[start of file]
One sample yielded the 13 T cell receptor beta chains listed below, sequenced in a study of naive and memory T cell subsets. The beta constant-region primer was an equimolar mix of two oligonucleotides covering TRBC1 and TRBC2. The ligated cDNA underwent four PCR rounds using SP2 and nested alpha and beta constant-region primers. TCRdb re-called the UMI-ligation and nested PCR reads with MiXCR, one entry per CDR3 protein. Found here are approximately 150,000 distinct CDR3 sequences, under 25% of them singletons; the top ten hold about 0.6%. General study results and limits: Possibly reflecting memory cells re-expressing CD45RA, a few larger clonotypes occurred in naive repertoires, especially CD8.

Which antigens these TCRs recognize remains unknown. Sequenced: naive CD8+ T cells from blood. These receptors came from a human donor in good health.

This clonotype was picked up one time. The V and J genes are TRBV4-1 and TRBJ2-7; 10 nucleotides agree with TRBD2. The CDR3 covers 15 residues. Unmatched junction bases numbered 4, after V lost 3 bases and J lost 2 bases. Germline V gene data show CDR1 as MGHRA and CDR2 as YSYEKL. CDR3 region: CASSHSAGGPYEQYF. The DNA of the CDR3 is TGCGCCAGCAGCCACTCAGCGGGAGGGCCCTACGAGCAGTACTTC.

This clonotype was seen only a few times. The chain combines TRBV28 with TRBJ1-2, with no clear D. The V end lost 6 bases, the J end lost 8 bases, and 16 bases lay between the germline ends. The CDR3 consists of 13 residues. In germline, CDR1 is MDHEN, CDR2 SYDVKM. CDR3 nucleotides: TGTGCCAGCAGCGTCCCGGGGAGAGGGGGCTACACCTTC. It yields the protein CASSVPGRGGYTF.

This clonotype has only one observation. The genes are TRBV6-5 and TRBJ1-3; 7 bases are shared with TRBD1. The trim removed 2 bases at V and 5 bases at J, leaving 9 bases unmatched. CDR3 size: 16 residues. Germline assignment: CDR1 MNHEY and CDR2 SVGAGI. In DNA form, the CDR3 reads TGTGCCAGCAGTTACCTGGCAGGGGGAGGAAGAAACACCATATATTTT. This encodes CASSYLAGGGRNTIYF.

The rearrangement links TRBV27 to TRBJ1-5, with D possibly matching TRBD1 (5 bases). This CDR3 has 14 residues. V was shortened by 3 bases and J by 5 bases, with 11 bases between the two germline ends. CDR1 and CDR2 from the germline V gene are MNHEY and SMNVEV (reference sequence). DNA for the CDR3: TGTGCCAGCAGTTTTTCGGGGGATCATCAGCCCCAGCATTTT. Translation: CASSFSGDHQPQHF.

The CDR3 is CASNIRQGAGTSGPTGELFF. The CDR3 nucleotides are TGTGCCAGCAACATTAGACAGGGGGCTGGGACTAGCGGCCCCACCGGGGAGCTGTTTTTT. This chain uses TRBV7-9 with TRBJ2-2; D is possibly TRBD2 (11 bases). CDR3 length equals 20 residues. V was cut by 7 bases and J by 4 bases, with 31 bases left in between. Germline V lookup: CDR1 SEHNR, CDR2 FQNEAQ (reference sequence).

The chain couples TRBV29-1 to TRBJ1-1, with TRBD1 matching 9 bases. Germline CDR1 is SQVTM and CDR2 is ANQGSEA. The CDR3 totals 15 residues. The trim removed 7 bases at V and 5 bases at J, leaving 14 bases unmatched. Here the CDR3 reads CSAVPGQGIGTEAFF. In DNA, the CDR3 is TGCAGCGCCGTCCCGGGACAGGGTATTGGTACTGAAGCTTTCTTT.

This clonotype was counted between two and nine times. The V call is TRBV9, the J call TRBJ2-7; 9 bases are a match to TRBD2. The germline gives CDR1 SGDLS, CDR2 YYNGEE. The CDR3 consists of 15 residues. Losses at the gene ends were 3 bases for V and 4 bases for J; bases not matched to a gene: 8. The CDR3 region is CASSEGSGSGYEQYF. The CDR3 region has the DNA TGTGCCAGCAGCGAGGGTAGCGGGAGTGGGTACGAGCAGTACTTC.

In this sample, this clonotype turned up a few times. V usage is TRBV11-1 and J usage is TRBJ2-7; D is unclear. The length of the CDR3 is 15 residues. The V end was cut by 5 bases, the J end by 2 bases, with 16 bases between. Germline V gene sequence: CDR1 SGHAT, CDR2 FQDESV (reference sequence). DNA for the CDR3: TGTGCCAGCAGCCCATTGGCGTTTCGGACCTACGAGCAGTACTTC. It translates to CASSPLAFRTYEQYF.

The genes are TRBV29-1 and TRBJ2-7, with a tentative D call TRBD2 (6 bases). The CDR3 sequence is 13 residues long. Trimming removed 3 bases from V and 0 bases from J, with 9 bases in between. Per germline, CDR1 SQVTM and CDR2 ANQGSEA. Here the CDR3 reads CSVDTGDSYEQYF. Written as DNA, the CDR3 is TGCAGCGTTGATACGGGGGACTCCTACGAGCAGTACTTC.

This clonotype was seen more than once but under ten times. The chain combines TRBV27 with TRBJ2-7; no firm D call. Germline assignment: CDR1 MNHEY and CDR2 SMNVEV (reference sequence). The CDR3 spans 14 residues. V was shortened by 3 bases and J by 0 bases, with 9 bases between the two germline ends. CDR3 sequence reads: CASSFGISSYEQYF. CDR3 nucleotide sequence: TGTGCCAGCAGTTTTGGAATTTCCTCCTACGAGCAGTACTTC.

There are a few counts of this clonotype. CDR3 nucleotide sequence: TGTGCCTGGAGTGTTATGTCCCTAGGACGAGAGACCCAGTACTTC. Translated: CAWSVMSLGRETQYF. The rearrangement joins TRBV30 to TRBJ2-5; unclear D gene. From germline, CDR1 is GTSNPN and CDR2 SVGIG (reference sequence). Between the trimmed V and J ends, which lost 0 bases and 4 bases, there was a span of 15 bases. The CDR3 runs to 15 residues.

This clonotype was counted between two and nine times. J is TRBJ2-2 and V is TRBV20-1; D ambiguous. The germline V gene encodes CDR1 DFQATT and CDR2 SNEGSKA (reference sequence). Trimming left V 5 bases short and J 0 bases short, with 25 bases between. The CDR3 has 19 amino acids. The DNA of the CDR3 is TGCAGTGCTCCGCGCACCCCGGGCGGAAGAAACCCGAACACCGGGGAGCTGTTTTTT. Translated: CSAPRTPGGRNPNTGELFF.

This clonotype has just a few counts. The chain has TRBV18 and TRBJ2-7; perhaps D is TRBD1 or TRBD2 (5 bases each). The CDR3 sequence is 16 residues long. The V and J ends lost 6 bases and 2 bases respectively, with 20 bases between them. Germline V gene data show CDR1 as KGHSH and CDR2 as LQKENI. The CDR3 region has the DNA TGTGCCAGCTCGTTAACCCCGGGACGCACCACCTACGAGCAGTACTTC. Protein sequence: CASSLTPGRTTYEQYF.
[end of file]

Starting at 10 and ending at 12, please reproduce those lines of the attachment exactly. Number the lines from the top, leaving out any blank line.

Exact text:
In this sample, this clonotype turned up a few times. V usage is TRBV11-1 and J usage is TRBJ2-7; D is unclear. The length of the CDR3 is 15 residues. The V end was cut by 5 bases, the J end by 2 bases, with 16 bases between. Germline V gene sequence: CDR1 SGHAT, CDR2 FQDESV (reference sequence). DNA for the CDR3: TGTGCCAGCAGCCCATTGGCGTTTCGGACCTACGAGCAGTACTTC. It translates to CASSPLAFRTYEQYF.

The genes are TRBV29-1 and TRBJ2-7, with a tentative D call TRBD2 (6 bases). The CDR3 sequence is 13 residues long. Trimming removed 3 bases from V and 0 bases from J, with 9 bases in between. Per germline, CDR1 SQVTM and CDR2 ANQGSEA. Here the CDR3 reads CSVDTGDSYEQYF. Written as DNA, the CDR3 is TGCAGCGTTGATACGGGGGACTCCTACGAGCAGTACTTC.

This clonotype was seen more than once but under ten times. The chain combines TRBV27 with TRBJ2-7; no firm D call. Germline assignment: CDR1 MNHEY and CDR2 SMNVEV (reference sequence). The CDR3 spans 14 residues. V was shortened by 3 bases and J by 0 bases, with 9 bases between the two germline ends. CDR3 sequence reads: CASSFGISSYEQYF. CDR3 nucleotide sequence: TGTGCCAGCAGTTTTGGAATTTCCTCCTACGAGCAGTACTTC.